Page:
In 2006 Alice Walker, working with Women for Women International, visited Rwanda and the eastern Congo to witness the aftermath of the genocide in Kigali. Invited by Code Pink, an antiwar group working to end the Iraq War, Walker traveled to Palestine/Israel three years later to view the devastation on the Gaza Strip. Here is her testimony. Bearing witness to the depravity and cruelty, she presents the stories of the individuals who crossed her path and shared their tales of suffering and courage. Part of what has happened to human beings over the last century, she believes, is that we have been rendered speechless by unusually barbaric behavior that devalues human life. We have no words to describe what we witness. Self-imposed silence has slowed our response to the plight of those who most need us, often women and children, but also men of conscience who resist evil but are outnumbered by those around them who have fallen victim to a belief in weapons, male or ethnic dominance, and greed.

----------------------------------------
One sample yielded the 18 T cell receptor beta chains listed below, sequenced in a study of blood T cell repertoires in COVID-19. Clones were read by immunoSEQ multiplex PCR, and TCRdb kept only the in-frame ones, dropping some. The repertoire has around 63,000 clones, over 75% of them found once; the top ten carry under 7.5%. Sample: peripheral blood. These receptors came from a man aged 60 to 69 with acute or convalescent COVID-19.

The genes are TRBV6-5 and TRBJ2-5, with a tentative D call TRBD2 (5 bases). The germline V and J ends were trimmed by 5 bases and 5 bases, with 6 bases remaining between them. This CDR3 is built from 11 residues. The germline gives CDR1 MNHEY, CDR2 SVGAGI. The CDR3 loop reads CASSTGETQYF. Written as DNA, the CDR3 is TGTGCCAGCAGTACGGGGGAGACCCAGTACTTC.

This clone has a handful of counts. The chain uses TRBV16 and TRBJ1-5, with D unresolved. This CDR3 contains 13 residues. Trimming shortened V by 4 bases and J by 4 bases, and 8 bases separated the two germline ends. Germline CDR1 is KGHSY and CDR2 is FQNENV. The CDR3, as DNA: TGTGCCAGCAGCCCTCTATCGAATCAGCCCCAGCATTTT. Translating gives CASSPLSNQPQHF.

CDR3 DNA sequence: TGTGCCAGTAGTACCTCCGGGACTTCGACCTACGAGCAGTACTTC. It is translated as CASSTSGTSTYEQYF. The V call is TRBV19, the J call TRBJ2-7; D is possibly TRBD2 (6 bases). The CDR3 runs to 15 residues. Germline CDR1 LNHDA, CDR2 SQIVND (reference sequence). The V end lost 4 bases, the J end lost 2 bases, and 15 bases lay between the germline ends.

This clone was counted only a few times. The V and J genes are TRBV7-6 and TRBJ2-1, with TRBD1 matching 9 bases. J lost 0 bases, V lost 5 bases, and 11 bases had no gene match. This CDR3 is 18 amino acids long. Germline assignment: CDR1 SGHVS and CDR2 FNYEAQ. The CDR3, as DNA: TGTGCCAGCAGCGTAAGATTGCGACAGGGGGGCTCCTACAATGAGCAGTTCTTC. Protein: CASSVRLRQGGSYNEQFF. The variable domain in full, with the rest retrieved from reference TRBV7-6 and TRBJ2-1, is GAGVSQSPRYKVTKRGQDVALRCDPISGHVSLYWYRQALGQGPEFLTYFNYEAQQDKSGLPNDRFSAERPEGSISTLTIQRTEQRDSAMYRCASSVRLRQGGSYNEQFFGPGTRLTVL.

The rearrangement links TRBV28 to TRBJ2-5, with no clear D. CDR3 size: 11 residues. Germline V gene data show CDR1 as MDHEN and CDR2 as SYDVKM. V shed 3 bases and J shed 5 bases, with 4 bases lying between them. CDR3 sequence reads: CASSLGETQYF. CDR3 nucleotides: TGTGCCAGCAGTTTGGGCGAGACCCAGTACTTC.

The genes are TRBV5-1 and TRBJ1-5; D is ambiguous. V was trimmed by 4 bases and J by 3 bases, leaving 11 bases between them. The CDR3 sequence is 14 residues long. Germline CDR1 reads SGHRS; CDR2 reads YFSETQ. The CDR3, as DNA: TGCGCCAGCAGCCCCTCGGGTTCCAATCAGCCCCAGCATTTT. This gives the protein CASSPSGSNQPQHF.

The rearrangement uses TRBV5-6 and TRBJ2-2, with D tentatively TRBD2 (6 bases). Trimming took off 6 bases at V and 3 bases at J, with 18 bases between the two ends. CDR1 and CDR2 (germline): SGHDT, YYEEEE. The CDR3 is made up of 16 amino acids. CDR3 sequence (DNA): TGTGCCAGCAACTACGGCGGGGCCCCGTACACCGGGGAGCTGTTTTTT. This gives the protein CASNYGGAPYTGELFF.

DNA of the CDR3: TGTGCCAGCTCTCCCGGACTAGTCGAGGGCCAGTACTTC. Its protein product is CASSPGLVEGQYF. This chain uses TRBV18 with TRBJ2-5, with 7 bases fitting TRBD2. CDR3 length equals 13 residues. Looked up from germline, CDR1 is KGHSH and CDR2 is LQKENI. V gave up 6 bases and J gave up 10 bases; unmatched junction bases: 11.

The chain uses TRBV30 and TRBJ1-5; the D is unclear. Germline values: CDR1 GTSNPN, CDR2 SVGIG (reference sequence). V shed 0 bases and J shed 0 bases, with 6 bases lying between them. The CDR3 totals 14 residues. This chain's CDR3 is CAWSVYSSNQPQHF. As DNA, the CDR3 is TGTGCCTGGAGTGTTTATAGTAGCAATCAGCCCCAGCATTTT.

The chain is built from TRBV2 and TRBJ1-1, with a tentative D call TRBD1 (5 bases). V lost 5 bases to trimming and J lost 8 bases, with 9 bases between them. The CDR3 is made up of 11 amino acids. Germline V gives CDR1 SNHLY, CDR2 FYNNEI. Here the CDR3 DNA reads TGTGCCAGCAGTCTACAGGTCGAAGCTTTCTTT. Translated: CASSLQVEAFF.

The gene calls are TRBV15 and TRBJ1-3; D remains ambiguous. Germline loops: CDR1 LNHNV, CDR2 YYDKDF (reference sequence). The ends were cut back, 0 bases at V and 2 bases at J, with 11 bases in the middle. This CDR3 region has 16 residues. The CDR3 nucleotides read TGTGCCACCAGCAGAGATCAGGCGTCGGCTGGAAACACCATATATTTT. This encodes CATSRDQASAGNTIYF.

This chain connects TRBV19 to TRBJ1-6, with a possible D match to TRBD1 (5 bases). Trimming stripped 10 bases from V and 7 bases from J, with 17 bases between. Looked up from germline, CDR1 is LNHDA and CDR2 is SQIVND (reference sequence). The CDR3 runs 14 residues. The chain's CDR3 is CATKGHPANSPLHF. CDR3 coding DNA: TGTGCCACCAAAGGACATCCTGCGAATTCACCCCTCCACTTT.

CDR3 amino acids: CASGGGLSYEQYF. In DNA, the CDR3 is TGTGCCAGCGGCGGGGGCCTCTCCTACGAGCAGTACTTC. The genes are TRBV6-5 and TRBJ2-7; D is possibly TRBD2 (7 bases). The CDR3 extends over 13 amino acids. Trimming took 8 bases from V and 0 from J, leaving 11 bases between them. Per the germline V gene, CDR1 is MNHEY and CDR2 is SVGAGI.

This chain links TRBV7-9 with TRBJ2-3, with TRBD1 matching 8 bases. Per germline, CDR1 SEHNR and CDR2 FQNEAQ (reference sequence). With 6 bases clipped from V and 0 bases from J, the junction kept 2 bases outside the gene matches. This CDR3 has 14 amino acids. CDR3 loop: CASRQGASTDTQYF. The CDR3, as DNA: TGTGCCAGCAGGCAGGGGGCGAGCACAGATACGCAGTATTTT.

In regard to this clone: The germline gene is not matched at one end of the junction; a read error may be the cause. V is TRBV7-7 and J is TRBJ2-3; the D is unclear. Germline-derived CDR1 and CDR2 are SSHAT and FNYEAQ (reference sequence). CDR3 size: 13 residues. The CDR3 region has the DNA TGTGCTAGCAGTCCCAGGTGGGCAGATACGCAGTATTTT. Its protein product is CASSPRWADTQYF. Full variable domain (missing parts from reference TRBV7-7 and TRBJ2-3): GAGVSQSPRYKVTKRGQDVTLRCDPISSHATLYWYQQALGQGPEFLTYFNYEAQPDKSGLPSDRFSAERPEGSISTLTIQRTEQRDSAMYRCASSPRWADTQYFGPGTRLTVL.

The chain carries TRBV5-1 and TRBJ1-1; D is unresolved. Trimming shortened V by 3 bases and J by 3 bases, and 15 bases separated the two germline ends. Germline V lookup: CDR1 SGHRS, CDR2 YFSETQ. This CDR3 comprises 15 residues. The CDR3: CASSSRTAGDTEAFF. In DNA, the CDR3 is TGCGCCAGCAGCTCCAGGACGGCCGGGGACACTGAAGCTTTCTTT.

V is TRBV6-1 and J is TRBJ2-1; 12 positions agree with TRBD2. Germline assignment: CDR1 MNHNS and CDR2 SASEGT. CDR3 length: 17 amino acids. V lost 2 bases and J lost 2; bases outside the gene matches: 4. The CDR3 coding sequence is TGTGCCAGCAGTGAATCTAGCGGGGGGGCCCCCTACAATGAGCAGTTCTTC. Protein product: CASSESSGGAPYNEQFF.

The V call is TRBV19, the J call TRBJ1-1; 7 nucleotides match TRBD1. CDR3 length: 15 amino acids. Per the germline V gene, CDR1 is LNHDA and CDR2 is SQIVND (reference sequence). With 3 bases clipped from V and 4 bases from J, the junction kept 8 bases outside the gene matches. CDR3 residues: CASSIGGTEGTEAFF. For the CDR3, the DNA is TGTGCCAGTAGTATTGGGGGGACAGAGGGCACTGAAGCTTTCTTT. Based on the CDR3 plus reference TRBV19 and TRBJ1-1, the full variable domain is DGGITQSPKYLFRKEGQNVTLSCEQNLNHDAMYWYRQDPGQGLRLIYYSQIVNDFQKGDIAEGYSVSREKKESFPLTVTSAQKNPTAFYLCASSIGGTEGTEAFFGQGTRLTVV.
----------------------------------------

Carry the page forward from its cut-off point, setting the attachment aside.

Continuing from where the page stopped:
Acclaimed author, poet, feminist, activist, and, at the age of just thirty-nine, winner of the Pulitzer Prize in Literature, Alice Walker is one of our most extraordinary living writers. From her discussions of black identity and feminism to ruminations on suffering and joy, Walker’s work has consistently displayed her extraordinary literary gifts, her fierce intelligence, and the deep political and spiritual convictions that… Continue reading
“[These] poems grow as naturally on the page as grass and flowers, yet never try to conceal a terrain of early graves, emotional land mines, and levies of sorrow.”
– Gloria Steinem, author of Outrageous Acts and Everyday Rebellions
“Alice Walker’s new poems are a lifeboat in a storm, warm soup in the mouth, a rumba in the streets of the heart.”